Driving with Suspended Licenses

Currently, numerous people are driving around with suspended licenses. In Florida, Chad “Ochocinco” Johnson has had his license suspended since 11/8/2013 (for citation A15OAQE); it is currently suspended for issues with this citation, and 5 other traffic infraction tickets). Maybe that’s why he’s substituted flashier cars for his Smart car (although this attorney would say it’s not smart to be driving with a suspended license and posting Instagram videos while driving, such as his 11/18/2014 post).

There are numerous reasons why a person would be driving with a suspended license in the State of Florida. The license could be suspended for numerous reasons, including, but not limited to being delinquent in paying child support, for a failure to pay fines/court costs/judgments, a DUI or drug conviction, failure to appear in court, failure to maintain insurance, or even for obtaining too many points on ones license. Sometimes it is as simple as someone failing to remember to pay a traffic fine for a red light camera ticket.

Under Florida Statutes 322.34, driving with a suspended license with knowledge is a second degree misdemeanor for a first time offender; the maximum penalties are up to 60 days in jail and a maximum fine of $500.00. It is very important if you are charged with driving with a suspended license for the first time to consult an experienced criminal defense attorney, as accepting a plea deal with the State Attorney’s Office tends to lead to a snowball effect that can have lasting effects on your driving record; it makes it close to impossible to ever obtaining a valid license. Upon taking a plea, one is responsible for large court costs and the possible fine. If those are not paid, one’s driving privileges will be suspended now for the original suspending offense, as well for this new offense if fines and costs are not paid.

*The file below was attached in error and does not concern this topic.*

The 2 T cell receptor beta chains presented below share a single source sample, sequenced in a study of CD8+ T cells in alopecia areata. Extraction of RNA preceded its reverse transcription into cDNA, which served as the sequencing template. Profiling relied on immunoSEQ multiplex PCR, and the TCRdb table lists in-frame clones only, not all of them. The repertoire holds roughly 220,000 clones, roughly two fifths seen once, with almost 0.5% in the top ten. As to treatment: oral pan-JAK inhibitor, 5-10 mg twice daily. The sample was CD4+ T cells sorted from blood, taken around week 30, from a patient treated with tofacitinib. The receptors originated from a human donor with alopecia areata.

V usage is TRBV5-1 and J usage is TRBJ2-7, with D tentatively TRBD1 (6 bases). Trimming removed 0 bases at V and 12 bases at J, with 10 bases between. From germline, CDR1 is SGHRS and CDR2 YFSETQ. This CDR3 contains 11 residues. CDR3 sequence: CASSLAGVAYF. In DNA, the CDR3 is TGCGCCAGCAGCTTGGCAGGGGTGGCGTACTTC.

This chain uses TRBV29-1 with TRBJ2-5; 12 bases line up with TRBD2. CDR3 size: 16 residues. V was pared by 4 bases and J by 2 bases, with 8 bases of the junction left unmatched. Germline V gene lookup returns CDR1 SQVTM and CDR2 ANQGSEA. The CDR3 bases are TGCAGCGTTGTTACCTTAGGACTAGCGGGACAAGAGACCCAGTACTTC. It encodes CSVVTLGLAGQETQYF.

A second offense is now a first degree misdemeanor, and carries a maximum penalty of a $1000 fine and up to 364 days in jail.

A third or subsequent conviction for driving with a suspended license is a third degree felony with the maximum penalty being up to five years in Florida State Prison and/or a $5000 fine.

If one obtained three driving with suspended license convictions within a five year period, they are classified as a Habitual Traffic Offender (HTO) according to the Department of Highway and Safety and Motor Vehicles (DHSMV). This results in a five year license suspension – a person cannot even obtain a hardship license until the second year of the five year suspension. Driving as a Habitual Traffic Offender is also a third degree felony, with the same penalties noted.